Professor Gabriele Schrag began her research journey with the Institute for Physics of Electrotechnology at the Technical University of Munich (TUM) in 2002. She received her habilitation in January 2018 and now holds the Chair of Physics of Electrotechnology, heading the research activities in the group. The DIGEST team speaks with her to find out more about her academic career.
Hi Prof. Dr. Schrag, can you give our readers an introduction about your academic background?
I studied physics at the University of Stuttgart, in the south of Germany. After my diploma (Bachelor and Masters), I went to Munich and began my doctoral degree at TUM. During this time, I began working in the faculty of Electrical and Computer Engineering while writing my thesis on the topic of modeling and simulation methodologies for microsystems (sensors and actuators).
After obtaining my PhD, I stayed on in TUM and became a permanent research staff member. Since then, I have been coordinating research activities at the Microelectromechanical Systems (MEMS) group. I was involved in teaching and other administrational fields, such as TUM’s Examination Board. I was habilitated in January 2019 and currently, I lead the MEMS research group as the Head ad interim, Chair for Physics of Electrotechnology.
How did your interest in physics first begin?
I was interested in a variety of subjects when I was in school. I was drawn to mathematics and physics, as well as music and languages. In the end, I decided to specialize in the physics due to the influence and encouragement of my physics teacher and my mother.
“A lot of things have changed during the last decade regarding gender roles in our society, but the mental load and responsibility of a caregiver often still lies on the shoulders of the women.“
What motivated you to go into research and eventually pursue a teaching career in physics?
The decision to pursue a PhD at a university was largely due to the fact that it would grant me freedom and time to work on a specific topic more in-depth than it is possible in the industry. The period when I completed my degree happened to be a time when the industry was in crisis. This led to my decision to stay on in the academia. I enjoy working at the university because it gives me the flexibility to do a large variety of things related to my research field and it is never boring.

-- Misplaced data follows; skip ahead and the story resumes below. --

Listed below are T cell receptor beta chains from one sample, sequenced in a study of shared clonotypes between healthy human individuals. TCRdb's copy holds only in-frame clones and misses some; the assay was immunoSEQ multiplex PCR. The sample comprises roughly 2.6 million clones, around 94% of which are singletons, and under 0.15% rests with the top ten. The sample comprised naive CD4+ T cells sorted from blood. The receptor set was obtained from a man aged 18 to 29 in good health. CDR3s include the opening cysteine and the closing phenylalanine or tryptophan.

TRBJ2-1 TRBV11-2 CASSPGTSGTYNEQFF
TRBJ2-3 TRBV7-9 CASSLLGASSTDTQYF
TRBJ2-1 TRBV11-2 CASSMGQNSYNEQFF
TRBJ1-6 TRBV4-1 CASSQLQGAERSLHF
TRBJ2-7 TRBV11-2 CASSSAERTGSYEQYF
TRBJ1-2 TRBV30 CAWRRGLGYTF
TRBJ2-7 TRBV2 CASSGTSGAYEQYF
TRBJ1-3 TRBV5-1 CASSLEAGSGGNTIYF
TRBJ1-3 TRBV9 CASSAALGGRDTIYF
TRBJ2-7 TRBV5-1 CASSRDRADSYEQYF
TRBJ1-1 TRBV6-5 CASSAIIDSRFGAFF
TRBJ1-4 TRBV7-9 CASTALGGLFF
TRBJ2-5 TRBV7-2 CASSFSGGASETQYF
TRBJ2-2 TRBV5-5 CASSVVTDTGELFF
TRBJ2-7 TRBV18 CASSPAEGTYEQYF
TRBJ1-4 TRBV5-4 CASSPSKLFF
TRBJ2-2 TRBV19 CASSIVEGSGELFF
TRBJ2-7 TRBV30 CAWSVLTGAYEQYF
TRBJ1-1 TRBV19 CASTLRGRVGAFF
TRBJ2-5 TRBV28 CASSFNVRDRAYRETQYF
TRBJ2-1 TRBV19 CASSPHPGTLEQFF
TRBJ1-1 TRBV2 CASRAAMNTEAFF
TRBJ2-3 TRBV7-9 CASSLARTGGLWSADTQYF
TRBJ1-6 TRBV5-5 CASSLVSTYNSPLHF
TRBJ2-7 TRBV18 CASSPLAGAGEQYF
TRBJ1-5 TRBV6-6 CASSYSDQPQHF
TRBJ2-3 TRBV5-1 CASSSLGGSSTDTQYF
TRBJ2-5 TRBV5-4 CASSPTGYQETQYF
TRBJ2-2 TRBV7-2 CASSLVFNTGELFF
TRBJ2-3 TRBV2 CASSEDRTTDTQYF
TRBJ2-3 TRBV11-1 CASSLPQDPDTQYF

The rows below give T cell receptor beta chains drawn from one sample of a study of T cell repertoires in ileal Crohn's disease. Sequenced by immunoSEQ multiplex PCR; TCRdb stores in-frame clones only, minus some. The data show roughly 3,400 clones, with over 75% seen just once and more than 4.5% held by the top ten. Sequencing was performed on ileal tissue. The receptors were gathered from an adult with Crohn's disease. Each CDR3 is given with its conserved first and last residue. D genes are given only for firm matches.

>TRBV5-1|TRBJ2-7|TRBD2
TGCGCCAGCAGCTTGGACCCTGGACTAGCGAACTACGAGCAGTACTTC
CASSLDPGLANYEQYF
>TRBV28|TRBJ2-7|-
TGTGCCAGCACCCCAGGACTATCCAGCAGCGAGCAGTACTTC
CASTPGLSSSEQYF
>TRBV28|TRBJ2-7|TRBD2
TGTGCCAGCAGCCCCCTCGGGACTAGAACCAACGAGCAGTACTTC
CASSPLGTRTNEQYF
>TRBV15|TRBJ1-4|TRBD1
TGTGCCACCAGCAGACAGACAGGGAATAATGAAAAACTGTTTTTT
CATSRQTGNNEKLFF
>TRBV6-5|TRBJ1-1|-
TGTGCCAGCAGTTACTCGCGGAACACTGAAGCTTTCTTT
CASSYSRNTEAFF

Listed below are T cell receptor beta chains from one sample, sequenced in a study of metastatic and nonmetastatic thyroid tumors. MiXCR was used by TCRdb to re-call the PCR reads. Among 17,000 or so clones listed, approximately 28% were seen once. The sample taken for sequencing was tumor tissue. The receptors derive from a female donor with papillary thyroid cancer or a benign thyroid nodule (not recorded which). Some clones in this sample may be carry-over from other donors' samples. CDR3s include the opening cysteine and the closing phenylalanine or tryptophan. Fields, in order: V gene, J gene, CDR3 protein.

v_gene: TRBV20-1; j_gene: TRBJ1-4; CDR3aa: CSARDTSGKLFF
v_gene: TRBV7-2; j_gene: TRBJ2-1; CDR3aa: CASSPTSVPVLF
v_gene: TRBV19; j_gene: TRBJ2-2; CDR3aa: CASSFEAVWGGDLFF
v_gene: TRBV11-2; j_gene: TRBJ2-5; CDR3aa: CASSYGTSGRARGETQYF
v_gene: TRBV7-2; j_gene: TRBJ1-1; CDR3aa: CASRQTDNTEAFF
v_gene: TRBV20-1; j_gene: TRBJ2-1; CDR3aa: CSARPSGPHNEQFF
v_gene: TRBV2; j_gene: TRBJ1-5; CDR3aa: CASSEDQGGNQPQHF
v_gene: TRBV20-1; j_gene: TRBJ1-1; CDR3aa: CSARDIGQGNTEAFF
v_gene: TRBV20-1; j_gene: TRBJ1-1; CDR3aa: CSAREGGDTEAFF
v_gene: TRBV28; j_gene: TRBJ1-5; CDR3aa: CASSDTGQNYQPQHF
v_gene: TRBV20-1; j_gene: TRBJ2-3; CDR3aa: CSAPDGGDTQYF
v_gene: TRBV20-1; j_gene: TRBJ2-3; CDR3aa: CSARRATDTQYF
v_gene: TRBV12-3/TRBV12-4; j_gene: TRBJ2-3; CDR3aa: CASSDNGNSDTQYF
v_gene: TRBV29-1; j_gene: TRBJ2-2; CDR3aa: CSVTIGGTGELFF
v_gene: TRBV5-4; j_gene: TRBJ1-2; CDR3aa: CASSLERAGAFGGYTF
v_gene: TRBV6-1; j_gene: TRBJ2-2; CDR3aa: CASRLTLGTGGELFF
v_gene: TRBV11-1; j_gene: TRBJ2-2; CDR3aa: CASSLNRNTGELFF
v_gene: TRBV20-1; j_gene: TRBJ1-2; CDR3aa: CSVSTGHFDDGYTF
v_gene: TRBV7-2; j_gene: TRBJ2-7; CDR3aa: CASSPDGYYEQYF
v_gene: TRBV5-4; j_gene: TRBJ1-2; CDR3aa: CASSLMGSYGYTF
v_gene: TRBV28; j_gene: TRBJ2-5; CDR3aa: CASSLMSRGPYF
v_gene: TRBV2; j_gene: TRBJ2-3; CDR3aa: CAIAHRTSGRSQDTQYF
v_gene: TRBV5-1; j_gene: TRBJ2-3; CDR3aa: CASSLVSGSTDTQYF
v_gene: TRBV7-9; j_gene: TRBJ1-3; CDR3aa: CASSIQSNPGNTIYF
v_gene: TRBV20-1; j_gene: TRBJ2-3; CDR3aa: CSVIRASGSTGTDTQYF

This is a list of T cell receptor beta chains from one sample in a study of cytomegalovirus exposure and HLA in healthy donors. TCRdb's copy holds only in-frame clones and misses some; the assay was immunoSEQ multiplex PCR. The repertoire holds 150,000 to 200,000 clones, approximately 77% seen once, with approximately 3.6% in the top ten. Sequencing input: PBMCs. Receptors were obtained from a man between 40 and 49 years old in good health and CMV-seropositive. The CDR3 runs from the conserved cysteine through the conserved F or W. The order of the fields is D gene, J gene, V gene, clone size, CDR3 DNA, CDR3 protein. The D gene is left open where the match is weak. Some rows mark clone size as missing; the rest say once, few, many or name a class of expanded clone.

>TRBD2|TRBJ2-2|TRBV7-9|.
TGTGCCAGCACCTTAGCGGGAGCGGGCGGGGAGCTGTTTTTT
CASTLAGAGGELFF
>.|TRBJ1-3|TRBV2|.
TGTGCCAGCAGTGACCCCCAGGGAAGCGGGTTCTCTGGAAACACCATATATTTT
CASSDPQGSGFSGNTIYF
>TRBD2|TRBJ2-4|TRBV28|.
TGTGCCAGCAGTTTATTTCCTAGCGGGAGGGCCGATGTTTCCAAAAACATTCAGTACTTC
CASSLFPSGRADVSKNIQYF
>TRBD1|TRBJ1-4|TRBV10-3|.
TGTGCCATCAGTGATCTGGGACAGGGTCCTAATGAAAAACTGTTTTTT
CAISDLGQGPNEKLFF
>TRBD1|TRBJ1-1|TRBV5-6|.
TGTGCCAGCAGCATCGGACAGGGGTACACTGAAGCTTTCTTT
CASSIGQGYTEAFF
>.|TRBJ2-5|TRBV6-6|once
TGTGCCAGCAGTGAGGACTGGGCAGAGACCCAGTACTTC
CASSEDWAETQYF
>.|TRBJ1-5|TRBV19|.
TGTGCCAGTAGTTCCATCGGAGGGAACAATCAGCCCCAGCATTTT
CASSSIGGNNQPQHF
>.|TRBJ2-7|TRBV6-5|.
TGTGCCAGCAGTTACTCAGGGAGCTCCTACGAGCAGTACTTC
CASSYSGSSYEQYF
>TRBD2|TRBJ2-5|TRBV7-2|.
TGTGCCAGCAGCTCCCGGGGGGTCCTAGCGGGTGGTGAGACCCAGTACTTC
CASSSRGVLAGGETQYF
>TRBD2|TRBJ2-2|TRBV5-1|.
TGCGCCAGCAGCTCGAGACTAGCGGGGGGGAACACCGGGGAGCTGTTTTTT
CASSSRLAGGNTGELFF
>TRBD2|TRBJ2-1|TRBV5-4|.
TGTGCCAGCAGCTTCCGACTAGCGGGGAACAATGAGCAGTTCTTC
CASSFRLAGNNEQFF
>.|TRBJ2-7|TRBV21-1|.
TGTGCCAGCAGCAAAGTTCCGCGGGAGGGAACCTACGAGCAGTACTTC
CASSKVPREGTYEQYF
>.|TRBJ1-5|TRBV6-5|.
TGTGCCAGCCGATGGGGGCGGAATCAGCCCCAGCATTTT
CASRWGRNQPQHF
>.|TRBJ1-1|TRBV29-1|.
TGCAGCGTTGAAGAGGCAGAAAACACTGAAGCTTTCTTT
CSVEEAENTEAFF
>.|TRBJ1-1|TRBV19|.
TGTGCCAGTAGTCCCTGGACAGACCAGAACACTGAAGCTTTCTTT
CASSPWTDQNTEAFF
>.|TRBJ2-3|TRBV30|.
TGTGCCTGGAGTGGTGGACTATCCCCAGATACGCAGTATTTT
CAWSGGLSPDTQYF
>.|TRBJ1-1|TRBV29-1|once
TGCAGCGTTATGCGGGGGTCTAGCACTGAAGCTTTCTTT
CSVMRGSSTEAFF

Share with us more about your teaching experience at TUM Asia.
At TUM Asia, the module that I teach is on Electricity and Magnetism, and how the basic physical concepts of this topic are related to other disciplines of Electrotechnology. I find it an interesting experience to teach in a new environment and with a new group of students. Additionally, I like Singapore and its climate.
Women are typically under-presented in physics and engineering. Do you think there are challenges or barriers women may face in the STEM industries, and if yes, what are they?
I think the problem often lies in the ability to balance both work and family in a reasonable way. A lot of things have changed during the last decade regarding gender roles in our society, but the mental load and responsibility of a caregiver often still lies on the shoulders of the women. Also, companies with higher expectations on the availability of employeesmake it more challenging for female employees to cope with family commitments.
How do you think gender equality can be promoted in the science and engineering fields?
We find that some regulations and polices put in place by the governments in the Scandinavian countries can help to empower women to achieve their professional goals. One example is the distribution of parental leave. If parental leave could be equally distributed between men and women, it levels the playing field at the office.
In terms of the academia, a standard career of a professor requires the fulfilment of certain requirements such as international exposure in research and involvement in various committees, which entails a fair bit of traveling. This level of commitment may not be probable for both men and women with family commitments. Taking on a deeper view when evaluating one’s qualification would help both women and men in this respect. For instance, asking questions such as “Who is this person?”, “What are his or her capabilities?”, “Is he or she qualified to do the job although the “key figures” are differing from a standard career?”
What advice would you give to young women who are seeking to pursue a career in science and engineering?
Never ever give up, you can do it! And don’t be dazzled by others who pretend to know and understand everything. It’s mostly not true.
The full interview with Prof. Gabriele Schrag was published in our regular newsletter, DIGEST. Read the full article on pages 12-13 here >>